The Department of Veterans Affairs has once again been told to reinstate and make whole employees who had been suspended, demoted, or fired without first given a chance to improve their performance.
In a major victory for AFGE and employees at the VA, the Federal Labor Relations Authority (FLRA) rejected the VA’s latest appeal to reconsider its decision that the VA had violated a union contract by disciplining employees under 38 U.S.C 714 without giving them a chance to improve.
“The Authority denied the Agency’s exceptions because they failed to demonstrate that the award was contrary to law, failed to draw its essence from the parties’ agreement, or that the Arbitrator exceeded his authority,” said the FLRA in a June 25 decision.
The FLRA in November upheld an arbitrator’s 2018 decision in a national grievance which found that the VA violated the union contract by removing, demoting, or suspending VA employees without first allowing employees to improve their performance through a 90-day performance improvement plans (PIPS) as stipulated in the union contract.
The FLRA ordered the VA to comply with the contract, rescind any adverse actions taken against employees who did not first receive a PIP, make whole those employees, and restore their leave and other benefits.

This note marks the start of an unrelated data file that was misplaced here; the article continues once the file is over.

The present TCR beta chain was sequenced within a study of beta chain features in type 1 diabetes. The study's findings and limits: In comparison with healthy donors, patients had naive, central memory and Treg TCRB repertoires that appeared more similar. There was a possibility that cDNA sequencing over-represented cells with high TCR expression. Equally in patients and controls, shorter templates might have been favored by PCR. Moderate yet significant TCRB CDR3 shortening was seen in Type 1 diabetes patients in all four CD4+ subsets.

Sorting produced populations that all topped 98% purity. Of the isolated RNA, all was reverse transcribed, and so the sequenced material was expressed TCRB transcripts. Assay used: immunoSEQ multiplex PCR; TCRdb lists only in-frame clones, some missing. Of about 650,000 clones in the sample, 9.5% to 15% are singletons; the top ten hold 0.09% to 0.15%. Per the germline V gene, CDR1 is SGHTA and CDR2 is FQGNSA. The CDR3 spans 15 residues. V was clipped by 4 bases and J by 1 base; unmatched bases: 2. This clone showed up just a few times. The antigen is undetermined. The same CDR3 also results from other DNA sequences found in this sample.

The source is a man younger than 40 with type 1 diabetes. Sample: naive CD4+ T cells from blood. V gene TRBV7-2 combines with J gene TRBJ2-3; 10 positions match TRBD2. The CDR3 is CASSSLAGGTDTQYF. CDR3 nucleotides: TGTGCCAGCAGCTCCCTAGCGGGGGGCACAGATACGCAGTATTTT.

The firing law
On June 23, 2017, then President Trump signed into law the Veterans Affairs Accountability and Whistleblower Protection Act, promising to help the VA get rid of unethical managers and help veterans get their health care faster. The act came into existence allegedly due to the wait list scandal in which managers manipulated the data to qualify for big bonuses.
But so far, it has been a massive failure – as we predicted. Since enactment of the law, thousands of lower-level VA employees such as housekeepers, food service workers, and nursing assistants have been fired. Within its first year, more than 2,600 employees were fired – with only 5 being top officials. These excessive firings resulted in a Senate VA Committee letter to VA leadership citing concerns of abuse. Instead of making the VA more efficient, it's created even more damage to this massive agency that takes care of nine million veterans every year.
In September 2017, the AFGE National VA Council (NVAC) filed a national grievance after the Veterans Benefits Administration (VBA) began notifying employees of a change in disciplinary procedures, following the enactment of the VA Accountability Act. AFGE NVAC argued that the notices violated the union contract, which states, in part, that the VA must provide employees with a legitimate chance to improve performance prior to initiating performance-based disciplinary action.
The VA argued before the arbitrator and the FLRA that the Accountability Act supersedes the collective bargaining agreement. However, in August 2018, an arbitrator ruled in favor of AFGE NVAC, citing that the law does not state what the VA “may or should do prior to any decision to remove, demote, or suspend an employee based on performance.” That arbitration award applied to all AFGE bargaining unit employees.